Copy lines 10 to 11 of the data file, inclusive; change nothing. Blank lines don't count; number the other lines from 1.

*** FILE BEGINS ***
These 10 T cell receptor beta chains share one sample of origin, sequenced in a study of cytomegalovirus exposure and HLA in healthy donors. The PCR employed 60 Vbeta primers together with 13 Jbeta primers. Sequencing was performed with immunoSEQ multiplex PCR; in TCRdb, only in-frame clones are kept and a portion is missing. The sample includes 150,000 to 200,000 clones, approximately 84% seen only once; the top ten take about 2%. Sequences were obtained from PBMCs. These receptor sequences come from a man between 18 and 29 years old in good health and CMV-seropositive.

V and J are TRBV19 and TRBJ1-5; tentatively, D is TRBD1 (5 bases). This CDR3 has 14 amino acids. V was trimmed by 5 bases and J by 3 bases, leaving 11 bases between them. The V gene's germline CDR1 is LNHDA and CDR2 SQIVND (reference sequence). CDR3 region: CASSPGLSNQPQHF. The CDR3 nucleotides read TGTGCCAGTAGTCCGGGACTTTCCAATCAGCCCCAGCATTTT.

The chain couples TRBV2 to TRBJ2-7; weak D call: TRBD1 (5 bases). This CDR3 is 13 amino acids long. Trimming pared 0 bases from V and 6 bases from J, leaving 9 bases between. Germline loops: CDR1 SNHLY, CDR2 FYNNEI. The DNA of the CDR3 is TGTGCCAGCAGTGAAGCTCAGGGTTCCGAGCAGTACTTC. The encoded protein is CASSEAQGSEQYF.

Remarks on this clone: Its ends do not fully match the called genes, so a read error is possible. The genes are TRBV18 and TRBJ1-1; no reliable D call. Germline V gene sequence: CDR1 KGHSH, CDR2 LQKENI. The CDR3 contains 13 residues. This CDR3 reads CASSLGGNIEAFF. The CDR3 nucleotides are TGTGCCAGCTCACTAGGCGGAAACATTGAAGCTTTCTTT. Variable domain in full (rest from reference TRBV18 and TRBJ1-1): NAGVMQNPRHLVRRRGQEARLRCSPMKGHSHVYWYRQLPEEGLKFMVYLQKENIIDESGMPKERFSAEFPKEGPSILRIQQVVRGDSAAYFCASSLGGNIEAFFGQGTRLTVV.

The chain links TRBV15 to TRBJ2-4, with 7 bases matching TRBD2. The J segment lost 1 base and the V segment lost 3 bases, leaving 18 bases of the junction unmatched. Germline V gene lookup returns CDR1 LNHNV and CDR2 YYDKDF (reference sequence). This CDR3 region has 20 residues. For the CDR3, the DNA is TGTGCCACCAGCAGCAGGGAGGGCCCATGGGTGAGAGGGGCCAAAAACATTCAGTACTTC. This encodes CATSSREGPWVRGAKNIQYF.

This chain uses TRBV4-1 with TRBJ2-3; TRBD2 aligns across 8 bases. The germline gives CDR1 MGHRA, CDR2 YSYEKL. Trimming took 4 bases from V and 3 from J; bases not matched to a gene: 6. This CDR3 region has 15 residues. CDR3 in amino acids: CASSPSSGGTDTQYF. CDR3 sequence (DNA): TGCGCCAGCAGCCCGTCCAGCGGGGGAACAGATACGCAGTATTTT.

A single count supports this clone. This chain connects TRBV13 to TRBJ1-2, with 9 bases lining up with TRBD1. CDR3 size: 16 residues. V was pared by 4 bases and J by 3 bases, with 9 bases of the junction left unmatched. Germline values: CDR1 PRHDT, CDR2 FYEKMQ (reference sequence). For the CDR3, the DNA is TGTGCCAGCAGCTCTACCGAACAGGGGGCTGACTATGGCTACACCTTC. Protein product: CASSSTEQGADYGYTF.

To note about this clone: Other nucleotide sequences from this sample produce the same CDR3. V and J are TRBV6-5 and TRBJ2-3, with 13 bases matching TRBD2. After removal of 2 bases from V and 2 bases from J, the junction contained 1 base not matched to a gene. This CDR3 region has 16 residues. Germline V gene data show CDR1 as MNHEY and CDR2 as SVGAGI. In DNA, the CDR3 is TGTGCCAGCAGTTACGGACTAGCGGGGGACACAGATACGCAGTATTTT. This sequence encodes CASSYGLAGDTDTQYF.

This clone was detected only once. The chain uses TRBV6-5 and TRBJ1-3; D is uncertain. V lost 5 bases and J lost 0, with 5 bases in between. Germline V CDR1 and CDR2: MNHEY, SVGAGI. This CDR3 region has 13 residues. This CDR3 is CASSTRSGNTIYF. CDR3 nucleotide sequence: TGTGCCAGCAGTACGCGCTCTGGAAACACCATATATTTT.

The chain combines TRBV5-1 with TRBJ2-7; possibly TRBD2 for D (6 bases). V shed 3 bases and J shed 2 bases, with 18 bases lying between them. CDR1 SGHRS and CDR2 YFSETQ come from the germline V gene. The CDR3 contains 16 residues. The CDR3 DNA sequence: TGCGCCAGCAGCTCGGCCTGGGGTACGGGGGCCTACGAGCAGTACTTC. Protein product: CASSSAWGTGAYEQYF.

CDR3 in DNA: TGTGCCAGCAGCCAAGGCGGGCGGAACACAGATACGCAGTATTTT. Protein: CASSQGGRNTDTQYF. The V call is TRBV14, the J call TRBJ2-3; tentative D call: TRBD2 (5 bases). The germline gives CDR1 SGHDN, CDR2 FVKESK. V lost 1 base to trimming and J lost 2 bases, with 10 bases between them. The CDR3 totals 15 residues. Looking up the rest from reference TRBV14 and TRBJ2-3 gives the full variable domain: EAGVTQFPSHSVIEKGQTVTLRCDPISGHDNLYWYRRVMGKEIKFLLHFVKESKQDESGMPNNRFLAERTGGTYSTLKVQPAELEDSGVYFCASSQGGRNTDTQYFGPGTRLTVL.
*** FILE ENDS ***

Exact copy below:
The chain combines TRBV5-1 with TRBJ2-7; possibly TRBD2 for D (6 bases). V shed 3 bases and J shed 2 bases, with 18 bases lying between them. CDR1 SGHRS and CDR2 YFSETQ come from the germline V gene. The CDR3 contains 16 residues. The CDR3 DNA sequence: TGCGCCAGCAGCTCGGCCTGGGGTACGGGGGCCTACGAGCAGTACTTC. Protein product: CASSSAWGTGAYEQYF.

CDR3 in DNA: TGTGCCAGCAGCCAAGGCGGGCGGAACACAGATACGCAGTATTTT. Protein: CASSQGGRNTDTQYF. The V call is TRBV14, the J call TRBJ2-3; tentative D call: TRBD2 (5 bases). The germline gives CDR1 SGHDN, CDR2 FVKESK. V lost 1 base to trimming and J lost 2 bases, with 10 bases between them. The CDR3 totals 15 residues. Looking up the rest from reference TRBV14 and TRBJ2-3 gives the full variable domain: EAGVTQFPSHSVIEKGQTVTLRCDPISGHDNLYWYRRVMGKEIKFLLHFVKESKQDESGMPNNRFLAERTGGTYSTLKVQPAELEDSGVYFCASSQGGRNTDTQYFGPGTRLTVL.